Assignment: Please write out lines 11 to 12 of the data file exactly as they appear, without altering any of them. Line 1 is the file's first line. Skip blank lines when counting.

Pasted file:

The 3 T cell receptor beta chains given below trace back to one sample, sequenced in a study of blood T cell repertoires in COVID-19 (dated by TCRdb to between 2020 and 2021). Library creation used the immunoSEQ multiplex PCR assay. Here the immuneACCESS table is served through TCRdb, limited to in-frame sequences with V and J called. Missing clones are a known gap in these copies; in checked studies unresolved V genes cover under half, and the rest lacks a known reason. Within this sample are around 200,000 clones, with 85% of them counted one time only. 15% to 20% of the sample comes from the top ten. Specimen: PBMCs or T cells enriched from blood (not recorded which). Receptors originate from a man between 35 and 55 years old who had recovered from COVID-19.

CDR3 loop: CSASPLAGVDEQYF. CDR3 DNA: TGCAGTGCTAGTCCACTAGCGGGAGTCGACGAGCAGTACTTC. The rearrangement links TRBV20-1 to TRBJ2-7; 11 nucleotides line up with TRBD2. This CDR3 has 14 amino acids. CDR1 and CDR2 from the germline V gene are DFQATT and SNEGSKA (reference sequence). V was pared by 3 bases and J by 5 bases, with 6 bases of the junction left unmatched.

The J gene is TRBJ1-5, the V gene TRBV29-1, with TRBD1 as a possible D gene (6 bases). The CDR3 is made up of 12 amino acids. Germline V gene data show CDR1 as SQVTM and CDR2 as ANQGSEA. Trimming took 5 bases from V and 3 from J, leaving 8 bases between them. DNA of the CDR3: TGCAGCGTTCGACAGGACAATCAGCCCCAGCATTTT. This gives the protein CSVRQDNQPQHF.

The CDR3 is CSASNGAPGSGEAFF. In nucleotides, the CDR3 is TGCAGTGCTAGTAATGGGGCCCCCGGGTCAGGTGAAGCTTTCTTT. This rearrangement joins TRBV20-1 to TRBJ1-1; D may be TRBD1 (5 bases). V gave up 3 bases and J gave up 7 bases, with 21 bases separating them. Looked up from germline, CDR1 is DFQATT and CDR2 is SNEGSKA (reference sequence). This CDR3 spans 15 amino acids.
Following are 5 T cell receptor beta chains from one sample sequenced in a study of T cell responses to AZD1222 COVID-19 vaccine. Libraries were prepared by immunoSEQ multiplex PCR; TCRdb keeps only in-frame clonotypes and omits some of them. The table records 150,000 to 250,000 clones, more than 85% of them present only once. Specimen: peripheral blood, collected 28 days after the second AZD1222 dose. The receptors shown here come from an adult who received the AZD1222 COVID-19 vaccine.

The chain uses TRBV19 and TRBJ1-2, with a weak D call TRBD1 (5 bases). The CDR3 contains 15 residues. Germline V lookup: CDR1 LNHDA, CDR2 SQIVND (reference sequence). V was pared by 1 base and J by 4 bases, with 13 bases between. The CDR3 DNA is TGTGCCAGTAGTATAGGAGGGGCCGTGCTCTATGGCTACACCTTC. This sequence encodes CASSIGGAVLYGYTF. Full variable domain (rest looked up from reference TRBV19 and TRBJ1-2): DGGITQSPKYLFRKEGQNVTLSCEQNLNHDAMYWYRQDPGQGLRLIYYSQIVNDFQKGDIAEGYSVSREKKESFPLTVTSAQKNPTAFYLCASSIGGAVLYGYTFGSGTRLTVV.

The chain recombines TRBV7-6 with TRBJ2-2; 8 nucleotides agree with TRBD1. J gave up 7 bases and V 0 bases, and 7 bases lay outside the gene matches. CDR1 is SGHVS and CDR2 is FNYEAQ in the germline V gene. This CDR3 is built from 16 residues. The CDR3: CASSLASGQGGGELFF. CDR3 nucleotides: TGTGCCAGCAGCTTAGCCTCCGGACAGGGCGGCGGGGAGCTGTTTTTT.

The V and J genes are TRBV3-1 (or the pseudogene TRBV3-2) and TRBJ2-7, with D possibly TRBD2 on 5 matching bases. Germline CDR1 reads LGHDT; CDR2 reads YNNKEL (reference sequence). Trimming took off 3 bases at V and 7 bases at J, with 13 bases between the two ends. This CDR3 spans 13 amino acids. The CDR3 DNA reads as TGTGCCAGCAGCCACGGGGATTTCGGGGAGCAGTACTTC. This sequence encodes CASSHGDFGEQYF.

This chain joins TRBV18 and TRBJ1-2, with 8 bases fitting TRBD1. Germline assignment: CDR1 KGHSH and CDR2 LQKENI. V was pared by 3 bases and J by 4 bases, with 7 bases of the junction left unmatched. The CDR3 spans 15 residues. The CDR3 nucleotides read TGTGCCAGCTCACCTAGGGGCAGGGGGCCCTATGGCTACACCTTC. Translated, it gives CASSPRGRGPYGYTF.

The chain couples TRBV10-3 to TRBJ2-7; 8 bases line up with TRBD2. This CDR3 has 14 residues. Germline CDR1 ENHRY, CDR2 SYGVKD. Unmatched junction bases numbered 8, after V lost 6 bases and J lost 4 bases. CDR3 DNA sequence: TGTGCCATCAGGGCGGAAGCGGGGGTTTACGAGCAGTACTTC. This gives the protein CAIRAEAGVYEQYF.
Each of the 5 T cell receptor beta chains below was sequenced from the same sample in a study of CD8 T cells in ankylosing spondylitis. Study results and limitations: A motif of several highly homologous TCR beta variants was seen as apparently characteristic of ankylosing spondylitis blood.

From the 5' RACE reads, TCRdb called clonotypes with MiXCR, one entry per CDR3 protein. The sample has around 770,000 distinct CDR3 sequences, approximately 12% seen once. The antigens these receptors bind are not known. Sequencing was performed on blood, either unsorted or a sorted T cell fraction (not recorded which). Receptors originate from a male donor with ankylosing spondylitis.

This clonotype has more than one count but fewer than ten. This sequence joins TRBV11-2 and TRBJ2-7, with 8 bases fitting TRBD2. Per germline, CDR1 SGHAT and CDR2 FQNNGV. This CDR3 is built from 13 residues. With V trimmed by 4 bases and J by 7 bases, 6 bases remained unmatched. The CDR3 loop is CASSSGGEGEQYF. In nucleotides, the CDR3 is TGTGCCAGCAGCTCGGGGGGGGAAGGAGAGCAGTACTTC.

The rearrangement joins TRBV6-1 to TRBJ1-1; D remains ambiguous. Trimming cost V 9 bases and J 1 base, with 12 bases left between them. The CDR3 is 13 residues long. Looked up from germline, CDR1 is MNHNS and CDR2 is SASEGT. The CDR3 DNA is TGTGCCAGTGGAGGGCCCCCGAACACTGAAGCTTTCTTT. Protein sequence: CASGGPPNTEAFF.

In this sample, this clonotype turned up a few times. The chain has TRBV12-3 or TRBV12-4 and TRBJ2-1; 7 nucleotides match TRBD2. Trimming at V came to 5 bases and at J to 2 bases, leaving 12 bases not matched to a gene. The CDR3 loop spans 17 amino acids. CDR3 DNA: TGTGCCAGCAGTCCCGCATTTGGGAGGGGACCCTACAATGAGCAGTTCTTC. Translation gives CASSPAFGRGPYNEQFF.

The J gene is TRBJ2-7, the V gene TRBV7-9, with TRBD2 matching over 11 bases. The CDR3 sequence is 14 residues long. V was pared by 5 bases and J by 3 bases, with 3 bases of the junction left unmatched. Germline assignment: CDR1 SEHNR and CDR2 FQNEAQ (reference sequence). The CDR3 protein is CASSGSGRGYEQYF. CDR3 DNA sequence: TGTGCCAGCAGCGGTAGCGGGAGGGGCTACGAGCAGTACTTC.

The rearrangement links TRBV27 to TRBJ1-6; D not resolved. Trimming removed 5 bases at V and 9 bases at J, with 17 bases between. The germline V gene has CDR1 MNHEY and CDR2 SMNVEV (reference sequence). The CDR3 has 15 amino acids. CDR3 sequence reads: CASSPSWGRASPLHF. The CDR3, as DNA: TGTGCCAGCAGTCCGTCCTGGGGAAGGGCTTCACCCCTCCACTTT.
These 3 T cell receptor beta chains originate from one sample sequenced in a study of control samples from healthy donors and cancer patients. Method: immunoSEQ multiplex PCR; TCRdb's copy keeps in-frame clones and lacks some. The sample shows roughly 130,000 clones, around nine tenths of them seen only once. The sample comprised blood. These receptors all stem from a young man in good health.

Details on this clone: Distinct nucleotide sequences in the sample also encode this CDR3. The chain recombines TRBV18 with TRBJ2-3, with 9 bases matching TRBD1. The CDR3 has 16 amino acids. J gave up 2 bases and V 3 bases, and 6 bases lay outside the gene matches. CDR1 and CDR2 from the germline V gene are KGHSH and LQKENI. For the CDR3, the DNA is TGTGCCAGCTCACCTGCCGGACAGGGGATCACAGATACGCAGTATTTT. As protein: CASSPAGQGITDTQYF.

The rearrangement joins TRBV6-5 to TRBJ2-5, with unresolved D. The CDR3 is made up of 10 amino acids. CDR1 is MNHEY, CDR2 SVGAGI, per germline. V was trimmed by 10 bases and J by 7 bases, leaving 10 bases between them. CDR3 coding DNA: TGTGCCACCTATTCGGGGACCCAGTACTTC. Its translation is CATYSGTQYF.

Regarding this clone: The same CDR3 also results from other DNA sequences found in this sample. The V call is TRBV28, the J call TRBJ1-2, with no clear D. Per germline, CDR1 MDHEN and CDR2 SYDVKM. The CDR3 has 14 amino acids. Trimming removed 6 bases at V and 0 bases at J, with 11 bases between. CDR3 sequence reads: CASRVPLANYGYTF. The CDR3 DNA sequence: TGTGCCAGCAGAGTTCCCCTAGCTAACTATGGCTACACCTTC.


Each of the 5 T cell receptor beta chains below was sequenced from the same sample in a study of CD8 T cells in ankylosing spondylitis. Study results and limitations: A motif of several highly homologous TCR beta variants was seen as apparently characteristic of ankylosing spondylitis blood.

From the 5' RACE reads, TCRdb called clonotypes with MiXCR, one entry per CDR3 protein. The sample has around 770,000 distinct CDR3 sequences, approximately 12% seen once. The antigens these receptors bind are not known. Sequencing was performed on blood, either unsorted or a sorted T cell fraction (not recorded which). Receptors originate from a male donor with ankylosing spondylitis.